The Satisfying Death of the Depleted.

June 18, 2009


“I am, to say the least, saying the least.”

A sixteen-year-old Chevy Chase crossed his arms and marvelled at the sublety with which his point had been expressed. That particular quip was, he knew, the kind that could circle the circumference of the brain as many as four times, remaining just outside the net cast by the locus of understanding, until finally descending on the cognitive center, barrelling past nerves and synapses until the listener finally realized the multiple levels of meaning to which the statement alluded. He waited now for his drama teacher, Mrs. Denison, to release an appreciative chuckle, the stylistic flourish that completed his dazzling operetta of humor. He was disappointed to find that Mrs. Denison instead frowned out of the side of her mouth, as if his comment didn’t warrant her full displeasure, and replied, “Mr. Chase, I understand that Man in the Auditorium isn’t a large part, but it’s an integral one, as is every part in the play. You must have heard that there are no small roles, only small actors?”

Chevy Chase’s head practically vibrated as he fought the urge to roll his eyes. He sighed as softly as he could. “But Mrs. Denison, if that was true, then people would be winning Oscars for cameos. But that doesn’t happen. People win Oscars, or Tonys, or whatever, for playing The Stage Manager in Our Town, so that’s who I want to be!”

Mrs. Denison unfurled the sleeves of her cotton dress and shook her head. “And what exactly would I say to Eliot Masur, who already has the part?”

Chevy Chase cocked an uncomfortably active eyebrow. “You, Mrs. Denison, are nothing if not diplomatic. The skill of appeasement is indeed your metier. If you have a moment, I’ll explain what metier means…”

“I know what that word means, Mr. Chase. I’m sorry, but I’m not switching parts. Learn from this challenge after rising to it as I know you will. You’re Man in the Auditorium. Work on his backstory. What motivates him? What repels or attracts him? How should his voice sound? How much does he have invested in the question he asks the Stage Manager?”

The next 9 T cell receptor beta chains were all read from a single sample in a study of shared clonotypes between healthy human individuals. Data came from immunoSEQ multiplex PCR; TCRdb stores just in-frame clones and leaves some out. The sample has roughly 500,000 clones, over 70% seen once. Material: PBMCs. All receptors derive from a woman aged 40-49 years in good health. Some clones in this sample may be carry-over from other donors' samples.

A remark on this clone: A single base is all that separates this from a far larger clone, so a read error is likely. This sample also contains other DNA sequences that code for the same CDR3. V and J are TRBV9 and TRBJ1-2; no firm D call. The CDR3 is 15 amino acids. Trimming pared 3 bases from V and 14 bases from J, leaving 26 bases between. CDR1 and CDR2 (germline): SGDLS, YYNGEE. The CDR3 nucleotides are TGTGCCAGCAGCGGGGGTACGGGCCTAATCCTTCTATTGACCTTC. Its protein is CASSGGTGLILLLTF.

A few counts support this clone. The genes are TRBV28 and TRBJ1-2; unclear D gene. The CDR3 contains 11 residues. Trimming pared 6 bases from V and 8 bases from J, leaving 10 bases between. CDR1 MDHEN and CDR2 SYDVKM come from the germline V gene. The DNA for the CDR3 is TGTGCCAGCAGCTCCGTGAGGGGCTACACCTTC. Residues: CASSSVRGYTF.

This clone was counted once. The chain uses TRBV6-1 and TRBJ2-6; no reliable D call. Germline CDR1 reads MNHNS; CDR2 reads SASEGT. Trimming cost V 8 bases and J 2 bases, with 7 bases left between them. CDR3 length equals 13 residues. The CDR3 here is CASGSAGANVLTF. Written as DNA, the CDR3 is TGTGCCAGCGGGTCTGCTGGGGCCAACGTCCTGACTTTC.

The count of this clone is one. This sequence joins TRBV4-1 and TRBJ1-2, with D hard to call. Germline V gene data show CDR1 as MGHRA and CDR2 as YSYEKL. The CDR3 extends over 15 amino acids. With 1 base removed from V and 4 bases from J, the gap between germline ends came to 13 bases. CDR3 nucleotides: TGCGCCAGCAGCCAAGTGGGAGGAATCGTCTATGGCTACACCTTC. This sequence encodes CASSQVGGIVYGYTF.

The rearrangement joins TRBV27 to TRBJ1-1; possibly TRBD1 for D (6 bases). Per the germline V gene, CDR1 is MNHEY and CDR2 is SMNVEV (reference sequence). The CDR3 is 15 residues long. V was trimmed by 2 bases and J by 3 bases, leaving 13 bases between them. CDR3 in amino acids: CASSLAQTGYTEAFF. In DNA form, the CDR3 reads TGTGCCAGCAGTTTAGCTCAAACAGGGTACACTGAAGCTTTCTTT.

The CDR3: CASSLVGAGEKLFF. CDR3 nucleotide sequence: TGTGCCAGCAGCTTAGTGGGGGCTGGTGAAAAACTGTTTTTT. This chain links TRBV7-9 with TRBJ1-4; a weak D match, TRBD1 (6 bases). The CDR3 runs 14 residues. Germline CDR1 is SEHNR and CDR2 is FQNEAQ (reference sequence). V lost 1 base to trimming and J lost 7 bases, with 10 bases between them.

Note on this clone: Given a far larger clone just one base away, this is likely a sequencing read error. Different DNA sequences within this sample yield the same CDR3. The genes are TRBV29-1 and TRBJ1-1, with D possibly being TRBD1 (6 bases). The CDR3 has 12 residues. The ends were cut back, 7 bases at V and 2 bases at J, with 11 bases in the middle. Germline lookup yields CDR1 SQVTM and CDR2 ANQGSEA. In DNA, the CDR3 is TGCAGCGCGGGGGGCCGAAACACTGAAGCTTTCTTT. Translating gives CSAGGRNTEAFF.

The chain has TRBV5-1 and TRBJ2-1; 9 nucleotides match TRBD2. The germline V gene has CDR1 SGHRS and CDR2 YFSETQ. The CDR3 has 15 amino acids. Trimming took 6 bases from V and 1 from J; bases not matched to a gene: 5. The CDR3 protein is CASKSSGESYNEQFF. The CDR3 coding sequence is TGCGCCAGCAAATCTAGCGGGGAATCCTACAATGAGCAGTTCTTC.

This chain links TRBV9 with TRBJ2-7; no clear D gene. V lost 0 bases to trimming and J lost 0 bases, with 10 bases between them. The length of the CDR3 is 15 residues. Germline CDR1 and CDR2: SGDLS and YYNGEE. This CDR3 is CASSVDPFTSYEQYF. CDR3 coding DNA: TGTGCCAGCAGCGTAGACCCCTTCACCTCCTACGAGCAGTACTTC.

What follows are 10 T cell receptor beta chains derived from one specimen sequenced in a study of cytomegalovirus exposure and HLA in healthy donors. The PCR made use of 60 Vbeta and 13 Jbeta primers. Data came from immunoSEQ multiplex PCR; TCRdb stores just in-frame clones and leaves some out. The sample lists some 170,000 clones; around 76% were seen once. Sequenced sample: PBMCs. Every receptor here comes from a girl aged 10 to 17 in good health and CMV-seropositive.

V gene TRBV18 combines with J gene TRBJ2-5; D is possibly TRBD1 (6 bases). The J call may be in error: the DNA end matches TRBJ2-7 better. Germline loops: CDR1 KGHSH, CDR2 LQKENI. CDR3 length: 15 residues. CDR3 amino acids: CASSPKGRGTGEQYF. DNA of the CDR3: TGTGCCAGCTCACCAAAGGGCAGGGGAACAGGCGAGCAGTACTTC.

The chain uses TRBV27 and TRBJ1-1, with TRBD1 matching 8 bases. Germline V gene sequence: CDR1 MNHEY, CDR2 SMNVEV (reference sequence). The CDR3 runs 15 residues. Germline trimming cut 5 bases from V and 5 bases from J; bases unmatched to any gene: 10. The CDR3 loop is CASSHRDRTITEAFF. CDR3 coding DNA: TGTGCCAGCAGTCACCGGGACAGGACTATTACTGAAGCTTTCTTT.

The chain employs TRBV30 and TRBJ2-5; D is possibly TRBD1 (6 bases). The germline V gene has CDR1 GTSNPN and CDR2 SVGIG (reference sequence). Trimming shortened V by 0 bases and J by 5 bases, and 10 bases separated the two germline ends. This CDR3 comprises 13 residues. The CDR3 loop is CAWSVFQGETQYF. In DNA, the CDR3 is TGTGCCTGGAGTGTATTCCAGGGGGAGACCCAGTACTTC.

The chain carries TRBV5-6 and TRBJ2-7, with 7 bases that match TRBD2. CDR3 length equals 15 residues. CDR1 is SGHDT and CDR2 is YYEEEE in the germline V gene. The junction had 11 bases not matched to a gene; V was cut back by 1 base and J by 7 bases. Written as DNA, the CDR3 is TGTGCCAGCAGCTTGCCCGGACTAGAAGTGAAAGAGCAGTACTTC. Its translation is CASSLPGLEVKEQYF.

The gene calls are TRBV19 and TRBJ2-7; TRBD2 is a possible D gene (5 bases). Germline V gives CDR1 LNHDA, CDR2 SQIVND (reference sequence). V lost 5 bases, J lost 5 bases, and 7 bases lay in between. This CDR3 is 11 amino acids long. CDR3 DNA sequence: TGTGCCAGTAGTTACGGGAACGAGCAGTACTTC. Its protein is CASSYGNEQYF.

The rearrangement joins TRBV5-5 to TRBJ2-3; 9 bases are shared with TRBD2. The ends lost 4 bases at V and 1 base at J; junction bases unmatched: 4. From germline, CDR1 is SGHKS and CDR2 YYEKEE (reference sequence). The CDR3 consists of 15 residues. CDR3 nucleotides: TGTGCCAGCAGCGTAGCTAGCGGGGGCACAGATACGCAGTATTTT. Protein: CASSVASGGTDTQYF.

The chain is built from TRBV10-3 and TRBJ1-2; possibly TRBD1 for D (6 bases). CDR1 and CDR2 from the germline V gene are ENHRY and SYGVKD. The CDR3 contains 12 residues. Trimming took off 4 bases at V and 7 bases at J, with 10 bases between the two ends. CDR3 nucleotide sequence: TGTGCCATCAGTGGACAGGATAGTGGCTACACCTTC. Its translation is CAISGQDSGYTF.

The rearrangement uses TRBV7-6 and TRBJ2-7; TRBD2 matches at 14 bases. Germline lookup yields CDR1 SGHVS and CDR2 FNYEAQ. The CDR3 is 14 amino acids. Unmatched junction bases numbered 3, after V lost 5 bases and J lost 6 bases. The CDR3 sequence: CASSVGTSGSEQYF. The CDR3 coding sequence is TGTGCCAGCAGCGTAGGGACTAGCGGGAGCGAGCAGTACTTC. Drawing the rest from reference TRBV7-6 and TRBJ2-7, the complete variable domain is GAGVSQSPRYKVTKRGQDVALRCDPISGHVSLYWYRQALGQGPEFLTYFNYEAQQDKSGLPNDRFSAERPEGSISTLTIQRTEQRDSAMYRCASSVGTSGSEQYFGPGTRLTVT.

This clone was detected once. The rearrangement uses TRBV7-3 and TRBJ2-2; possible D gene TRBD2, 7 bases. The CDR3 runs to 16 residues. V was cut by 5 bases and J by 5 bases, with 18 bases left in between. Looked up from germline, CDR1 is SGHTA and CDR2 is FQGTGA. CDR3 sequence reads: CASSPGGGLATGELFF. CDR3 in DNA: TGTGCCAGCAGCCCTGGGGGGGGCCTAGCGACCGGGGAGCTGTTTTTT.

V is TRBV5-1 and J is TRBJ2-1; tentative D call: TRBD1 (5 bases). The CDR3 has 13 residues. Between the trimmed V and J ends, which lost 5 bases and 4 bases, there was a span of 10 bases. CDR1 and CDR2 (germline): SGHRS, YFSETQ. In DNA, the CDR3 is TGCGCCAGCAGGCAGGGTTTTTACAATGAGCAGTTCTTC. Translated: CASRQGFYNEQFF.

Chevy Chase ran his fingers through his hair, pausing to ruffle the strands at the back of his head. “Can I give him a German accent?”

Mrs. Denison planted her face in her palm. “Why would he have a German accent?”

“I don’t know. He spent some time in the war?”

“You mean the First World War?”

“He picked up a German accent from spending some time in Germany during the war?”

“Well, he was actually a German spy.”

“He was a German spy who came from America, and is still living there?”

“He’s a complex character, caught between two sides he doesn’t really understand.”

“You make him sound quite stupid.”

“Well, that’s negative.”

“Yes, I’d imagine it would be.”

Chevy Chase gave a surprised laugh. “Mrs. Denison, you… never cease to…”

“Go home, Mr. Chase. Give him whatever accent you want, I don’t care. I’ll see you on Thursday.”

Chevy Chase thanked her, then sprinted from the rehearsal hall and down the street. Maybe he’d bring some Peter Lorre inflection into his interpretation? He knew he was Hungarian or something, but it was close enough. He ran the four blocks to his house, confident that he’d just sold himself (one powerful commodity was he!) and that he could do it again, probably for as long as he wanted, until he was finally satisfied with what he’d earned and could die the satisfied death of the depleted.


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